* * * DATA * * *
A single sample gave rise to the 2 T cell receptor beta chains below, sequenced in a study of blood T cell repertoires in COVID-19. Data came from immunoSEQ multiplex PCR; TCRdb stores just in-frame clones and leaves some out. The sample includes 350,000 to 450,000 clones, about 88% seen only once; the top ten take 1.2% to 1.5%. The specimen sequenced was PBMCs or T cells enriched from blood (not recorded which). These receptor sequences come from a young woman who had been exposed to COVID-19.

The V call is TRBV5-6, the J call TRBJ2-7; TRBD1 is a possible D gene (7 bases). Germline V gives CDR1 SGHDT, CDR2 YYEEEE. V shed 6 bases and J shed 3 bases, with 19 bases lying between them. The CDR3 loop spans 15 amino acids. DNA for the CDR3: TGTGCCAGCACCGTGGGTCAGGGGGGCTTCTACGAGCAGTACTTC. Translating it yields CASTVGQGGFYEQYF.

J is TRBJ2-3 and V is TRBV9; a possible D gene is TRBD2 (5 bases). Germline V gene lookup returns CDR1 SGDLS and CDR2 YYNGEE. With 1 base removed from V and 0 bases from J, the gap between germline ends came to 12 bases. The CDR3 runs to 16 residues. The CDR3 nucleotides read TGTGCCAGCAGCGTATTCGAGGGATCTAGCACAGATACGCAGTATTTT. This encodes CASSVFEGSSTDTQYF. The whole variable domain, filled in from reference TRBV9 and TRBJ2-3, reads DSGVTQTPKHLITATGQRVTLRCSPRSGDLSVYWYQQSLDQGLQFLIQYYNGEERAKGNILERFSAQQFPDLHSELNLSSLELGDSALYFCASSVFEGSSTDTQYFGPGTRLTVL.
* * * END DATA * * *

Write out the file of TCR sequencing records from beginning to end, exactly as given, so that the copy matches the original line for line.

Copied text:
A single sample gave rise to the 2 T cell receptor beta chains below, sequenced in a study of blood T cell repertoires in COVID-19. Data came from immunoSEQ multiplex PCR; TCRdb stores just in-frame clones and leaves some out. The sample includes 350,000 to 450,000 clones, about 88% seen only once; the top ten take 1.2% to 1.5%. The specimen sequenced was PBMCs or T cells enriched from blood (not recorded which). These receptor sequences come from a young woman who had been exposed to COVID-19.

The V call is TRBV5-6, the J call TRBJ2-7; TRBD1 is a possible D gene (7 bases). Germline V gives CDR1 SGHDT, CDR2 YYEEEE. V shed 6 bases and J shed 3 bases, with 19 bases lying between them. The CDR3 loop spans 15 amino acids. DNA for the CDR3: TGTGCCAGCACCGTGGGTCAGGGGGGCTTCTACGAGCAGTACTTC. Translating it yields CASTVGQGGFYEQYF.

J is TRBJ2-3 and V is TRBV9; a possible D gene is TRBD2 (5 bases). Germline V gene lookup returns CDR1 SGDLS and CDR2 YYNGEE. With 1 base removed from V and 0 bases from J, the gap between germline ends came to 12 bases. The CDR3 runs to 16 residues. The CDR3 nucleotides read TGTGCCAGCAGCGTATTCGAGGGATCTAGCACAGATACGCAGTATTTT. This encodes CASSVFEGSSTDTQYF. The whole variable domain, filled in from reference TRBV9 and TRBJ2-3, reads DSGVTQTPKHLITATGQRVTLRCSPRSGDLSVYWYQQSLDQGLQFLIQYYNGEERAKGNILERFSAQQFPDLHSELNLSSLELGDSALYFCASSVFEGSSTDTQYFGPGTRLTVL.